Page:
The research is co-authored by Lounsbury, a former NHAES graduate research assistant; NHAES scientist Richard Smith, an associate professor in the natural resources and the environment department; research scientist Nick Warren, manager of the UNH Agroecology Lab; research technician Julia Hobbie; and David Mortensen, a professor and chair of the agriculture, nutrition, and food systems department at UNH.

Lounsbury and her co-authors outline a rationale for why cover cropping recommendations should include using pounds per acre and density-based seeding rates that account for the actual seed count—mirroring the population-based approach common in cash crops.

Smith is excited about a future in which farmers manage their cover crops with as much care and precision as they do their cash crops.

“Ultimately, we’d like seed companies to put that seed count info on their cover crop seeds as well – as a service to the farmers.”

“Cover crops have the potential to greatly reduce agriculture’s environmental impact while also making farming more profitable, but only if they are implemented and managed properly,” he said. “Having accurate seeding rate information will go a long way toward empowering farmers to be successful with cover crops.”

“Ultimately, we’d like seed companies to put that seed count info on their cover crop seeds as well – as a service to the farmers. More and more farmers are investing in cover crops. Knowing how many seeds they are planting will better inform their decision-making.”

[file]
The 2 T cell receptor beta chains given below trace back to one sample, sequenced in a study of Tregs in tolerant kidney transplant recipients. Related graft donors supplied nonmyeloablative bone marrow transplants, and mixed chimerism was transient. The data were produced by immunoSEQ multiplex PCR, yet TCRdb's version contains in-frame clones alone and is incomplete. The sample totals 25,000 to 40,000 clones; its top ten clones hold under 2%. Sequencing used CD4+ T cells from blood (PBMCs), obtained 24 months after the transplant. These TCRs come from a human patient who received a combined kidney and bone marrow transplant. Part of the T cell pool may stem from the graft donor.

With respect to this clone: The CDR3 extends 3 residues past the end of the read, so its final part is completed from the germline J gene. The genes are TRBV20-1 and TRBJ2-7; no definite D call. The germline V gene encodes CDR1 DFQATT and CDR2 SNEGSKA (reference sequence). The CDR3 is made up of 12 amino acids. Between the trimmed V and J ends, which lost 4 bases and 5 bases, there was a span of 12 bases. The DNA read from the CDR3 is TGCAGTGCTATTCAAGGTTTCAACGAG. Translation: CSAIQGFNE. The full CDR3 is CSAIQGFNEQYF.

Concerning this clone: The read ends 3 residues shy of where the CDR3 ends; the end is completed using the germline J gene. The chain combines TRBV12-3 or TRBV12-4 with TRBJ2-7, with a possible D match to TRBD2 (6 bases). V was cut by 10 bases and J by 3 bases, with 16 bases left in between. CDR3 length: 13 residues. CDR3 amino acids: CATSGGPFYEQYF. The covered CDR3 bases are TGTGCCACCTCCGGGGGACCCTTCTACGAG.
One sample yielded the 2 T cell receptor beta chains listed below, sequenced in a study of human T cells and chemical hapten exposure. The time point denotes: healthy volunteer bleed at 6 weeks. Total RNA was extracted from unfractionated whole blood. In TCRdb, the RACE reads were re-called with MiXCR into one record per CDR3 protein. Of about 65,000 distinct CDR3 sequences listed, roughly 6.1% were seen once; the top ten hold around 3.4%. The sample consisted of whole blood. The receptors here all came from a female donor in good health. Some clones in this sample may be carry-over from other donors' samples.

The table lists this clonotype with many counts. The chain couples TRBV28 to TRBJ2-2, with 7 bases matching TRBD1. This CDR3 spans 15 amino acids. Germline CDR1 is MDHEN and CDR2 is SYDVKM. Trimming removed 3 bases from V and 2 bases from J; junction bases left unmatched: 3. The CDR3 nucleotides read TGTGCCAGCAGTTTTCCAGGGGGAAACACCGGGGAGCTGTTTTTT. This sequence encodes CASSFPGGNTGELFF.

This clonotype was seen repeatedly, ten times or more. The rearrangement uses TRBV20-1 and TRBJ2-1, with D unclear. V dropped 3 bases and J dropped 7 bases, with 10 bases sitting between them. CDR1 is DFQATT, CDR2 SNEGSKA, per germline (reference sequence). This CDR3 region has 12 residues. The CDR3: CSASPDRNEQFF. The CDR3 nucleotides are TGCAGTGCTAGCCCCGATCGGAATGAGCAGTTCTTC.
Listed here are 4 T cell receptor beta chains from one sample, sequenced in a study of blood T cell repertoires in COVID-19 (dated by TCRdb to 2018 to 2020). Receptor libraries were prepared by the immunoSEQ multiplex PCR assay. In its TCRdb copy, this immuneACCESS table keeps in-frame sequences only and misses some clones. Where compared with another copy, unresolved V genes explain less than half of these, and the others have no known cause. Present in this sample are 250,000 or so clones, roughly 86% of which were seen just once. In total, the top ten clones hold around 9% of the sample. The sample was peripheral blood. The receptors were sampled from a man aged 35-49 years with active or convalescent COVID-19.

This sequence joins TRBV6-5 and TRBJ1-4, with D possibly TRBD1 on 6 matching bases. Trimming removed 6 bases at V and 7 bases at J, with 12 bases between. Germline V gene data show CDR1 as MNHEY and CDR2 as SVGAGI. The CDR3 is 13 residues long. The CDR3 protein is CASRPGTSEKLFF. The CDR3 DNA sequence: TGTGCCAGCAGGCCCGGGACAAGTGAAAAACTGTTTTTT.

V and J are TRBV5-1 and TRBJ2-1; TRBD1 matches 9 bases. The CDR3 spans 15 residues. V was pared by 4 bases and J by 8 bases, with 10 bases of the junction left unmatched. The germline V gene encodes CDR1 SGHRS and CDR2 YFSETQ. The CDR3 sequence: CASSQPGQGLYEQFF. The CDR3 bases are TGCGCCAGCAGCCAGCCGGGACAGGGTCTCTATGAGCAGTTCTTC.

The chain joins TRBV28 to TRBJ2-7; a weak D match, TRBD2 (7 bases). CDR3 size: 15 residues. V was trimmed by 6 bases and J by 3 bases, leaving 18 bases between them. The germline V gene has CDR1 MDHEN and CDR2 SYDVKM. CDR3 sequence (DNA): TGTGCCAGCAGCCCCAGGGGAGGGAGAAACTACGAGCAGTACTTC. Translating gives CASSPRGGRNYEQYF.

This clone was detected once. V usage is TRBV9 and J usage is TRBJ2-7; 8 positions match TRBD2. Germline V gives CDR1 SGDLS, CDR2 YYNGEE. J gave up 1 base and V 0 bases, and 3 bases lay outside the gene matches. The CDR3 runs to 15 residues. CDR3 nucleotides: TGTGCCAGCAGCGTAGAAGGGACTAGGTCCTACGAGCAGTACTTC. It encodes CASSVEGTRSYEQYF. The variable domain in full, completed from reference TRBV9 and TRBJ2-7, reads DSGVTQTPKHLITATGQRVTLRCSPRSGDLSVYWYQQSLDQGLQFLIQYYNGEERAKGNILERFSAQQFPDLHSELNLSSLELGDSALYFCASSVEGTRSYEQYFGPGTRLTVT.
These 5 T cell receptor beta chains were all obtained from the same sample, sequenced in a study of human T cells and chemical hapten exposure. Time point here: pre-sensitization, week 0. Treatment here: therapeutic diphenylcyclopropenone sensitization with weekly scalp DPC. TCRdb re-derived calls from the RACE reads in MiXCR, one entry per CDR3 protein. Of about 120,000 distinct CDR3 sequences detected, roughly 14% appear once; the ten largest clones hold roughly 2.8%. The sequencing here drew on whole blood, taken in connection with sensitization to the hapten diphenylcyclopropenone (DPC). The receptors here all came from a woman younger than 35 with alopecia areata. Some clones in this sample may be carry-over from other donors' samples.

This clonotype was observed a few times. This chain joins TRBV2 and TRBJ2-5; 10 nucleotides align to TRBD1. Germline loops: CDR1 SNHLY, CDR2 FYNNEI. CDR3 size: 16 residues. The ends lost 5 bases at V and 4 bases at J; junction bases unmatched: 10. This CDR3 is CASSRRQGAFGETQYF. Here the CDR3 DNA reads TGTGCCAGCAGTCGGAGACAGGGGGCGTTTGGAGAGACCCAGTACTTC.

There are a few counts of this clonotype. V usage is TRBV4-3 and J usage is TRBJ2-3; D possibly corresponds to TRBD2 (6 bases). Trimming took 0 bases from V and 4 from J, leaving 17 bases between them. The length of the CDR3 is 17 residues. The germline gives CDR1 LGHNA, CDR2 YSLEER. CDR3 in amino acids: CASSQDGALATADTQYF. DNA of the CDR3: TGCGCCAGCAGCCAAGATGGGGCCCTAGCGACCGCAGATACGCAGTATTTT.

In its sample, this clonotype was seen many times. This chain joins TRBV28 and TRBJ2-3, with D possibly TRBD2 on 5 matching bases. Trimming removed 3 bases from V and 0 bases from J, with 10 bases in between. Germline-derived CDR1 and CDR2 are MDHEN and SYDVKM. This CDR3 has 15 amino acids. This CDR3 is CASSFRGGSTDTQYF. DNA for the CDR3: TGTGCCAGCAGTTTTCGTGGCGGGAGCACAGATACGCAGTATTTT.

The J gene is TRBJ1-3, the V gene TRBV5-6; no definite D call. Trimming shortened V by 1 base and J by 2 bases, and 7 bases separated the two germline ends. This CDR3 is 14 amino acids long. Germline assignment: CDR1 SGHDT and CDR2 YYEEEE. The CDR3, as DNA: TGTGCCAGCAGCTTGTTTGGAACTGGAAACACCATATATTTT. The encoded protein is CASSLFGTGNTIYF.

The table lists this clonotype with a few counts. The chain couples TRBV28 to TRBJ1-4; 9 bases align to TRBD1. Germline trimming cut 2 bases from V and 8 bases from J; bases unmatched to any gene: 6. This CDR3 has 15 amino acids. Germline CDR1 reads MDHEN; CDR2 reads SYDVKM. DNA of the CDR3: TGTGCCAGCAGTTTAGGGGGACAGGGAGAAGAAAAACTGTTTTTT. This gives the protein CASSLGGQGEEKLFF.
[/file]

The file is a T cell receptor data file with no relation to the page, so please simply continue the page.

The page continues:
A photo showing cover crop growth at UNH's Kingman Research Farm
Research into winter rye seeding rates at UNH's Kingman Research Farm) led researchers to investigate how much seed size varies (photo: Nicholas Warren).

a photo showing the variety in seed sizes within a single lot of rye seeds
Winter rye seeds can vary greatly in size–both within and between different lots or between cultivars (as shown). Currently, most seed companies do not include seed counts on their labels that would help growers account for this disparity (photo: Peter Warren).

This material is based on work supported by the NH Agricultural Experiment Station through joint funding from the USDA National Institute of Food and Agriculture (under Hatch award number 1016232) and the state of New Hampshire. Additional support is from the USDA National Institute of Food and Agriculture (under Foundational and Applied Science program award number 1028307). Additional funds and came from USDA-NIFA postdoctoral fellowship award number 2022-6701236677.

You can read the published article, Seed size variability has implications for achieving cover cropping goals, in the in Vol. 7, Issue 1, of Agricultural & Environmental Letters.

Alexandra Hatch | COLSA/NH Agricultural Experiment Station |
A two-year study into cover crops at UNH allowed scientists to determine not just the average values for each cover crop but also the consistency of each cover crop’s performance.
Natalie Lounsbury, a graduate student studying agroecology in UNH’s Natural Resources and Earth System Sciences Ph.D. program, has received a 2020 Switzer Fellowship. 
University of New Hampshire researchers have found that using black tarps and cover crops successfully suppressed weeds in an organic vegetable system, allowing scientists to forgo tilling, which c